Montezuma Castle National Monument in Yavapai County, Arizona — The American Mountains (Southwest)
Macaw Pen Stone?
Where Did This Stone Come From?
Who Used It?
Why Is This Stone at Montezuma Castle?
Did the Ancient Sinaguans Possibly
Raise Macaws Here?
In the 15th century, near modern-day Casa Grande in northern Mexico, thrived a vibrant community and trading center called Paquime. There, tropical birds called macaws, were brought up from the jungles far to the south. Thousands of macaws were bred and raised in compact adobe boxes that outlined one of the plazas. Disk-shaped rocks with circular openings were placed at the front of each of these macaw pens.
Because we do not know where this stone came from, we will never be able to answer these questions. When you remove artifacts from their original place valuable information is lost forever. The artifact looses its meaning and becomes simply an object. Please leave artifacts exactly as you find them.
Erected by National Park Service.
Location. 34° 36.71′ N, 111° 50.398′ W. Marker is in Montezuma Castle National Monument, Arizona, in Yavapai County. Click for map. Marker is at the west end of the visitor center. Marker is in this post office area: Camp Verde AZ 86322, United States of America.
Other nearby markers. Welcome to The Castle (about 300 feet away, measured in a direct line); The Community (about 400 feet away); The Way Up / Construction Sequence (about 600 feet away); The Neighborhood / Mysterious Departures (about 700 feet away); The People Next Door (approx. 0.2 miles away); Lifeline / Prehistoric Produce (approx. 0.2 miles away); Pecan Lane Rural Historic Landscape (approx. 2.7 miles away); Fort Verde State Historic Park (approx. 3.4 miles away). Click for a list of all markers in Montezuma Castle National Monument.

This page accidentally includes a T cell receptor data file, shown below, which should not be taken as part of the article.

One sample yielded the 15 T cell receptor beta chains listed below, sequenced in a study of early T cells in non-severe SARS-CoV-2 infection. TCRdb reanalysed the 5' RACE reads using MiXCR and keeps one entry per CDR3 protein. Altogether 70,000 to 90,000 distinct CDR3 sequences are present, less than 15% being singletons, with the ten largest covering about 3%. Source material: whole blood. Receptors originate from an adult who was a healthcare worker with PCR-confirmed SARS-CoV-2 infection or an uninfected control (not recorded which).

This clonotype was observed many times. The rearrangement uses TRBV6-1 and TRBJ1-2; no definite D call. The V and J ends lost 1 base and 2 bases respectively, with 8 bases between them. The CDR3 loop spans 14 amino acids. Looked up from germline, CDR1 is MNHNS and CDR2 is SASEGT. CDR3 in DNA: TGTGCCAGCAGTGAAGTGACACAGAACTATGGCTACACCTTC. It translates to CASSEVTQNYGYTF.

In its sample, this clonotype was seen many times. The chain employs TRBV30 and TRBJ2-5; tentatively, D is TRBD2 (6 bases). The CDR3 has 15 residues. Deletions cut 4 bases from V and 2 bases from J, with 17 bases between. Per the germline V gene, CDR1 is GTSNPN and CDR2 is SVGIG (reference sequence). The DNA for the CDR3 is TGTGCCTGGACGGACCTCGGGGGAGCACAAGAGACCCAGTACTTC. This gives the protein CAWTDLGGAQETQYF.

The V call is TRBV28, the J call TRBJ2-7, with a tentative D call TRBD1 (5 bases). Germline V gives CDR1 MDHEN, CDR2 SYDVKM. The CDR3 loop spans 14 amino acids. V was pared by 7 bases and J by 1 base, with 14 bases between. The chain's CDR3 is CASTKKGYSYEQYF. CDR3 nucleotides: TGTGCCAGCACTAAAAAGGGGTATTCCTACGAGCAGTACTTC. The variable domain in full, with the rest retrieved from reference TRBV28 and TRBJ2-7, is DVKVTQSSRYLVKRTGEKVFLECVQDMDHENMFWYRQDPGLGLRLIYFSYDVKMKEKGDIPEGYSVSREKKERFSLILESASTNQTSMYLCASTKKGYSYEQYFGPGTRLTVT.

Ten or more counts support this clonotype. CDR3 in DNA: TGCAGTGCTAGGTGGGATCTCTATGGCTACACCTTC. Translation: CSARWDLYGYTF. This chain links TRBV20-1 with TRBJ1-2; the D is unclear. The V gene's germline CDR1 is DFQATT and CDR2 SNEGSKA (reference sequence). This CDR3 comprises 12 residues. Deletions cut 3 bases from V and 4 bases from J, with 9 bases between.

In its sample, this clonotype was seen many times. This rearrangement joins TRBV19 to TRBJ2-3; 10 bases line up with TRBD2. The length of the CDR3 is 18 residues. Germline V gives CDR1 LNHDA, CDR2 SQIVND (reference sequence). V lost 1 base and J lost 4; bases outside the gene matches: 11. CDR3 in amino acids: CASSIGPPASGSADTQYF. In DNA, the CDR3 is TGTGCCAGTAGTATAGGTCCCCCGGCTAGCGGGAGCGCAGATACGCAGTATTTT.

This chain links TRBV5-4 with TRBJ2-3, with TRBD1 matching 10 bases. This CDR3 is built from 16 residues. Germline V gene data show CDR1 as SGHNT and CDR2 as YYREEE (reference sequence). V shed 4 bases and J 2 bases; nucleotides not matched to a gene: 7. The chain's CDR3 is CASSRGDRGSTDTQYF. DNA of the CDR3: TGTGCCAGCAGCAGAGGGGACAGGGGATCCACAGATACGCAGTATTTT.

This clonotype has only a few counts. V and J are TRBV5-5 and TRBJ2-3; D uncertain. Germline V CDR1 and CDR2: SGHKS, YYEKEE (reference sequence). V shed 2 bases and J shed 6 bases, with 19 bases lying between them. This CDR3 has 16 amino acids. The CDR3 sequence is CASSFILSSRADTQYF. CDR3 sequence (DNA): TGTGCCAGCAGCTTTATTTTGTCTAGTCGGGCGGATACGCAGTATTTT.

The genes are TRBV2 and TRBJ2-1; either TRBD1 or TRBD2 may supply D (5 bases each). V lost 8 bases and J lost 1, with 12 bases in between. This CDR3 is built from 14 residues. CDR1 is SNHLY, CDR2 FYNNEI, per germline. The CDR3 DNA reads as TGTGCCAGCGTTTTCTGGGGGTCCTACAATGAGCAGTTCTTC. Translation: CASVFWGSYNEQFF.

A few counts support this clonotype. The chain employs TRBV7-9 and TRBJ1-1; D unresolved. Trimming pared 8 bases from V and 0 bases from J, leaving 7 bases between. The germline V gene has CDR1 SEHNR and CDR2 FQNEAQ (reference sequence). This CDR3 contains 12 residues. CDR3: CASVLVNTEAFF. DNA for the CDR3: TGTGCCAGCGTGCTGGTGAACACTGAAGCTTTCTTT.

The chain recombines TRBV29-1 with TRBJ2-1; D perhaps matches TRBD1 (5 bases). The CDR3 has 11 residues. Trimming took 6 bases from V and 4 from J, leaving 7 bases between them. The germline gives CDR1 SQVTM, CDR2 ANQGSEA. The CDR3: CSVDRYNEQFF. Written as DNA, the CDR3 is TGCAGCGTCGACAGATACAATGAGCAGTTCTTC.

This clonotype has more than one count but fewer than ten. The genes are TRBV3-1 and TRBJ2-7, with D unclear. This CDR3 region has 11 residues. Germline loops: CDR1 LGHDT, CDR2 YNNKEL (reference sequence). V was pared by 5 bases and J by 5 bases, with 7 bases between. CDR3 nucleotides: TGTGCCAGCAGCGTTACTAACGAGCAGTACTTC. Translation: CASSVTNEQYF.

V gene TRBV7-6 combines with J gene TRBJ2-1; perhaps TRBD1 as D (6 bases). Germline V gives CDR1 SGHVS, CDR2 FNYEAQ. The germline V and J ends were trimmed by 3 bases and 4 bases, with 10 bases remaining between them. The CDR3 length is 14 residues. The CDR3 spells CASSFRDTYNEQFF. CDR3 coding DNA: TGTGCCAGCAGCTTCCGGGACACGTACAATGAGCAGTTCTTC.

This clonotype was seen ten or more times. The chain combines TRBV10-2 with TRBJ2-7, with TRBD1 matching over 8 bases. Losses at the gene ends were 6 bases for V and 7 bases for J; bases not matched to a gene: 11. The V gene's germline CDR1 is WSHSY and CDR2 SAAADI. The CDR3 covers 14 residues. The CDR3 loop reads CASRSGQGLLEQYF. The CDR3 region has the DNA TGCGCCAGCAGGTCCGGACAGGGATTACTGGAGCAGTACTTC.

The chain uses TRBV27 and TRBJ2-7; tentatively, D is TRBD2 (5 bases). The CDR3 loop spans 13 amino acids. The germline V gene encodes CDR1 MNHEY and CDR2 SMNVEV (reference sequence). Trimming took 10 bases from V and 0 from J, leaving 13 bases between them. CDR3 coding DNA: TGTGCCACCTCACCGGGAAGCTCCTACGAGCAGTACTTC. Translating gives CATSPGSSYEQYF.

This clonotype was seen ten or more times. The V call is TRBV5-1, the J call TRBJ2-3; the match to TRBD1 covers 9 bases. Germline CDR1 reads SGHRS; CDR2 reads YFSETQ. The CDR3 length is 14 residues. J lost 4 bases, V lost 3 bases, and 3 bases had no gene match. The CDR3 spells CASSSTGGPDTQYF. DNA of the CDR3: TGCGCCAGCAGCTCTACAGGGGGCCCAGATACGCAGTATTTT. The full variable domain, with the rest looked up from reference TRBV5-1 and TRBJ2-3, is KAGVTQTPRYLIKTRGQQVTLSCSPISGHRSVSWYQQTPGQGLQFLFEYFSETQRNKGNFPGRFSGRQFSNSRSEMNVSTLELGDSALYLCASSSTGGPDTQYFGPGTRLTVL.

Also see . . . Montezuma Castle National Monument. (Submitted on March 14, 2011, by William Fischer, Jr. of Fort Scott, Kansas.)
Categories. • Animals • Anthropology • Man-Made Features • Native Americans •
Credits. This page originally submitted on , by William Fischer, Jr. of Fort Scott, Kansas. This page has been viewed 713 times since then and 84 times this year. Photos: 1, 2, 3, 4. submitted on , by William Fischer, Jr. of Fort Scott, Kansas. This page was last revised on June 16, 2016.